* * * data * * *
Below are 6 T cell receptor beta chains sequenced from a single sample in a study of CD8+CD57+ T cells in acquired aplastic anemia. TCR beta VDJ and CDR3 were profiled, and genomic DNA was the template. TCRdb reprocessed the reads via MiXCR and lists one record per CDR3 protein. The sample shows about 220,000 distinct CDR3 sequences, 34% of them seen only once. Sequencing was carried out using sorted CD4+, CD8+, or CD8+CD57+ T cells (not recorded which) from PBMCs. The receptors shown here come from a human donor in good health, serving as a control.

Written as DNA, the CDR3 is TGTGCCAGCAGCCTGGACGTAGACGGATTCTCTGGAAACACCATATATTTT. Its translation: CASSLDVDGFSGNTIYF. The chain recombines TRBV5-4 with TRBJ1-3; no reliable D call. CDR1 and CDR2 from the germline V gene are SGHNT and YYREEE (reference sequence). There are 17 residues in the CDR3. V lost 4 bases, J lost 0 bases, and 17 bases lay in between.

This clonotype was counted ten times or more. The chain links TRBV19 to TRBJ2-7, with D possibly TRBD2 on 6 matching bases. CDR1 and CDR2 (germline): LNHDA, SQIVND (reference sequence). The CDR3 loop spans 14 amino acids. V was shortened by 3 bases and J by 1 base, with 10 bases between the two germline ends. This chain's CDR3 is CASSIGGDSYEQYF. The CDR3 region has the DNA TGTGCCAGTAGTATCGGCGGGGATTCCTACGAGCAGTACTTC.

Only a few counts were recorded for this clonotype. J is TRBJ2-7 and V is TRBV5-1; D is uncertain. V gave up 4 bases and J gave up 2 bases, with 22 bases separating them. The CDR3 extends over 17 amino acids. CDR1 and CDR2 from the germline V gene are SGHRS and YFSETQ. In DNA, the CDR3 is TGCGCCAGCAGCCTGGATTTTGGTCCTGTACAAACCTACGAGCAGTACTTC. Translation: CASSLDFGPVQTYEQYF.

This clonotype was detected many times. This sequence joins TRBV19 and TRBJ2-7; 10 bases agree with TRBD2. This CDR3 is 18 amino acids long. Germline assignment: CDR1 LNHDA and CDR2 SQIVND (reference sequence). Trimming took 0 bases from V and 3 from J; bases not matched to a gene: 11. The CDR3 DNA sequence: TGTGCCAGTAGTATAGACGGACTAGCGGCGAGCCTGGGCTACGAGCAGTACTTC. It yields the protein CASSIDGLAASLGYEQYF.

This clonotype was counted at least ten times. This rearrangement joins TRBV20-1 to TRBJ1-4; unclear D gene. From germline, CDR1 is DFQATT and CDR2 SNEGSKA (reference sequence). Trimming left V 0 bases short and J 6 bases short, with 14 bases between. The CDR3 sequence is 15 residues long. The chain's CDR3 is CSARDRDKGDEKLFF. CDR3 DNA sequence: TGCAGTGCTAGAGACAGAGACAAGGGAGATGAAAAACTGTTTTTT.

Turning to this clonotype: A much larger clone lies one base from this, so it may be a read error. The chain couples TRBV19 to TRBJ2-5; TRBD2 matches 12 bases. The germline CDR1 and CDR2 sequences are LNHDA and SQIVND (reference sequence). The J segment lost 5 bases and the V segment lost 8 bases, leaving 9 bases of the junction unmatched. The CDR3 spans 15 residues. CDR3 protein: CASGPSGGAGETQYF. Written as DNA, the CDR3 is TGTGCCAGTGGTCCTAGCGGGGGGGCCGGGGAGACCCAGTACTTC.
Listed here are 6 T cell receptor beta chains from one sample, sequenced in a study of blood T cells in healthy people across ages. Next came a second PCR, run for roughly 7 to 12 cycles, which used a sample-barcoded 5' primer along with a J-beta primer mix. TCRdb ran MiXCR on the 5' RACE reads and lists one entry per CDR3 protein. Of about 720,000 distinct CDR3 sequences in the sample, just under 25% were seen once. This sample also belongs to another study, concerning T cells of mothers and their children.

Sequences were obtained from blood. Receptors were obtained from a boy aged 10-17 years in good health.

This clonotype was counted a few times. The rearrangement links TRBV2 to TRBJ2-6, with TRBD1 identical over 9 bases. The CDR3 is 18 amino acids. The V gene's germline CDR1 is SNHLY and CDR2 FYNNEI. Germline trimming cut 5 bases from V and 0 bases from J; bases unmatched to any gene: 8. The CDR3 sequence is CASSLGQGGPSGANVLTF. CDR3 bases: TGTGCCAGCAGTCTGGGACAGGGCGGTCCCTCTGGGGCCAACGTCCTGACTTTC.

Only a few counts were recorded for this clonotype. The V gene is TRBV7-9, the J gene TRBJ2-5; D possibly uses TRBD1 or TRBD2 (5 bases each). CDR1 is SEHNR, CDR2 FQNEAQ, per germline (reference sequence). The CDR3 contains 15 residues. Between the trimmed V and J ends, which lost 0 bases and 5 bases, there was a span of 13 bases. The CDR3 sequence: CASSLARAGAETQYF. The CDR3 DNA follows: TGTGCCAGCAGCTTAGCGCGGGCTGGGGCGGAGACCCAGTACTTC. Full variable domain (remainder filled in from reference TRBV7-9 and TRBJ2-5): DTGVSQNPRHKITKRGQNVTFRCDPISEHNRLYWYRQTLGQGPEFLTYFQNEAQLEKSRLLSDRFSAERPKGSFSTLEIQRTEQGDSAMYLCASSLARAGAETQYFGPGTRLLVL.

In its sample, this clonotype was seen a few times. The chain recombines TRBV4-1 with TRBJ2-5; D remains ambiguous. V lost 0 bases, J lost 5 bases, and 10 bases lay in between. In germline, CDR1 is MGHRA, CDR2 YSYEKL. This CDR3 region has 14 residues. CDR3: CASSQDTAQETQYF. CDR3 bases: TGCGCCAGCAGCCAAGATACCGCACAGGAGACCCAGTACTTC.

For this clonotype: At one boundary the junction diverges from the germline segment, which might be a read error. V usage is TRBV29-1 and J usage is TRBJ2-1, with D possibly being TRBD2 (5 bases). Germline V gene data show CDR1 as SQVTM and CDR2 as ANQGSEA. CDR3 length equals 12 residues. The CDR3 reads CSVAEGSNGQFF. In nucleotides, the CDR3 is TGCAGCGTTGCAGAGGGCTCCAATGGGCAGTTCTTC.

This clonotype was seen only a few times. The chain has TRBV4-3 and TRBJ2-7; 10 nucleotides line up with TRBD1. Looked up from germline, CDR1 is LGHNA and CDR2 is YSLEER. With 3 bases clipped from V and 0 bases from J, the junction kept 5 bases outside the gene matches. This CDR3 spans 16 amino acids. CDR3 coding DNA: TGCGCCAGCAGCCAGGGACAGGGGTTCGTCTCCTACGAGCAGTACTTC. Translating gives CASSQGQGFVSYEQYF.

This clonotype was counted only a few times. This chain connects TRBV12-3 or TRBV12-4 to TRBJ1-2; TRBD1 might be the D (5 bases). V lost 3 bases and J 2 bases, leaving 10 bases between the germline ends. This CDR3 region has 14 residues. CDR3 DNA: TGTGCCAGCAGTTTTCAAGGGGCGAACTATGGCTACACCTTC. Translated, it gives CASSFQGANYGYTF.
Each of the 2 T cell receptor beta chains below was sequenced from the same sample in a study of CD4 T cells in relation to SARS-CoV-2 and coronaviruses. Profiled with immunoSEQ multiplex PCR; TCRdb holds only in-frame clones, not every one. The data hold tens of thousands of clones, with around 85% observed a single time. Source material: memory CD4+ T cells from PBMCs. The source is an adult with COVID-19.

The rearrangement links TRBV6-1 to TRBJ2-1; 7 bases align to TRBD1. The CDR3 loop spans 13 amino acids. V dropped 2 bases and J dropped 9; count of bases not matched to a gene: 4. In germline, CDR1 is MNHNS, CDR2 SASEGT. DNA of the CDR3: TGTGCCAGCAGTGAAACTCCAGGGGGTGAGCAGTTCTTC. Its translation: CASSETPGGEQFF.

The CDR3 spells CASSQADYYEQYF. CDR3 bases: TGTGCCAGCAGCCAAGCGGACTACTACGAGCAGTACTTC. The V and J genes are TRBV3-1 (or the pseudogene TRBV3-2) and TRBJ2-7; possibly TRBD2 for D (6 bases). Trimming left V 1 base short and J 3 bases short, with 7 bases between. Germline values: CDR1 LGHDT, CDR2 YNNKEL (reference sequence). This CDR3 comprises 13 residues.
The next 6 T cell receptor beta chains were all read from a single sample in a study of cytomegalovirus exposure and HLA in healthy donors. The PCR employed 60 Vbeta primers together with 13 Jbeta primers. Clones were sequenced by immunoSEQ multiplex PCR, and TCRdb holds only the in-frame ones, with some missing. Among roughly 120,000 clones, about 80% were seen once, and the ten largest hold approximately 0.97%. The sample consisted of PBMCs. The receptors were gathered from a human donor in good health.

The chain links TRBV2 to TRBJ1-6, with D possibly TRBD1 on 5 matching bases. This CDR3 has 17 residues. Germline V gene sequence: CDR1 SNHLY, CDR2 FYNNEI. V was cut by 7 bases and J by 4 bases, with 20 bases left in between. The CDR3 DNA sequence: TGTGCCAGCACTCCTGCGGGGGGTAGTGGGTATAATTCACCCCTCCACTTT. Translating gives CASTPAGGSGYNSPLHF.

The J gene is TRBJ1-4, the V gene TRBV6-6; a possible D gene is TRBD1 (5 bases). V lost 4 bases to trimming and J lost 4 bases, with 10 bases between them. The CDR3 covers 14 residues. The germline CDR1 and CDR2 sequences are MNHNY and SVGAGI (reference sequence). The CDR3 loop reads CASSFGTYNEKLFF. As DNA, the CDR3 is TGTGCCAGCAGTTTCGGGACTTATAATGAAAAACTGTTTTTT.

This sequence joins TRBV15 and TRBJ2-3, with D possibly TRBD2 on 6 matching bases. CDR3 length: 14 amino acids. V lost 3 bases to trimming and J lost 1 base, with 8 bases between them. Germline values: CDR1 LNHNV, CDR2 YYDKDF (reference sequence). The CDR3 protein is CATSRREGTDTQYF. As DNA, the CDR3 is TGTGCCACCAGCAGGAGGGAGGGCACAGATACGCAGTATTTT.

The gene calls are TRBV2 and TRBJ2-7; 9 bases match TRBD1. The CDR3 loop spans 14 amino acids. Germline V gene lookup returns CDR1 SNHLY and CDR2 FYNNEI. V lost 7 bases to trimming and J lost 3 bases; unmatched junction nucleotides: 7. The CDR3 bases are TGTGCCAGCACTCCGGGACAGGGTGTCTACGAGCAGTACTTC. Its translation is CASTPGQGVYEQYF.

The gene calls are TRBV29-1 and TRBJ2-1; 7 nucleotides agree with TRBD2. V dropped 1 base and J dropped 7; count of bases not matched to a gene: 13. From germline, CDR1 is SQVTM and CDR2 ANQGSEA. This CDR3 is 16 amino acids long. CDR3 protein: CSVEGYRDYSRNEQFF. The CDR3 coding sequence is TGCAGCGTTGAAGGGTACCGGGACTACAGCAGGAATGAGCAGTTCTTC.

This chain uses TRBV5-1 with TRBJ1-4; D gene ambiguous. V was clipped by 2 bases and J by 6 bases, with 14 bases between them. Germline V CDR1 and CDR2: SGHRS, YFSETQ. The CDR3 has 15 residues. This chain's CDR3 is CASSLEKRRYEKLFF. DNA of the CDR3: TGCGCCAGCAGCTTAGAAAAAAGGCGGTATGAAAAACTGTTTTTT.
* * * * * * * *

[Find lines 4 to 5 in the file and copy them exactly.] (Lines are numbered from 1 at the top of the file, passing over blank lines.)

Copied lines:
Only a few counts were recorded for this clonotype. J is TRBJ2-7 and V is TRBV5-1; D is uncertain. V gave up 4 bases and J gave up 2 bases, with 22 bases separating them. The CDR3 extends over 17 amino acids. CDR1 and CDR2 from the germline V gene are SGHRS and YFSETQ. In DNA, the CDR3 is TGCGCCAGCAGCCTGGATTTTGGTCCTGTACAAACCTACGAGCAGTACTTC. Translation: CASSLDFGPVQTYEQYF.

This clonotype was detected many times. This sequence joins TRBV19 and TRBJ2-7; 10 bases agree with TRBD2. This CDR3 is 18 amino acids long. Germline assignment: CDR1 LNHDA and CDR2 SQIVND (reference sequence). Trimming took 0 bases from V and 3 from J; bases not matched to a gene: 11. The CDR3 DNA sequence: TGTGCCAGTAGTATAGACGGACTAGCGGCGAGCCTGGGCTACGAGCAGTACTTC. It yields the protein CASSIDGLAASLGYEQYF.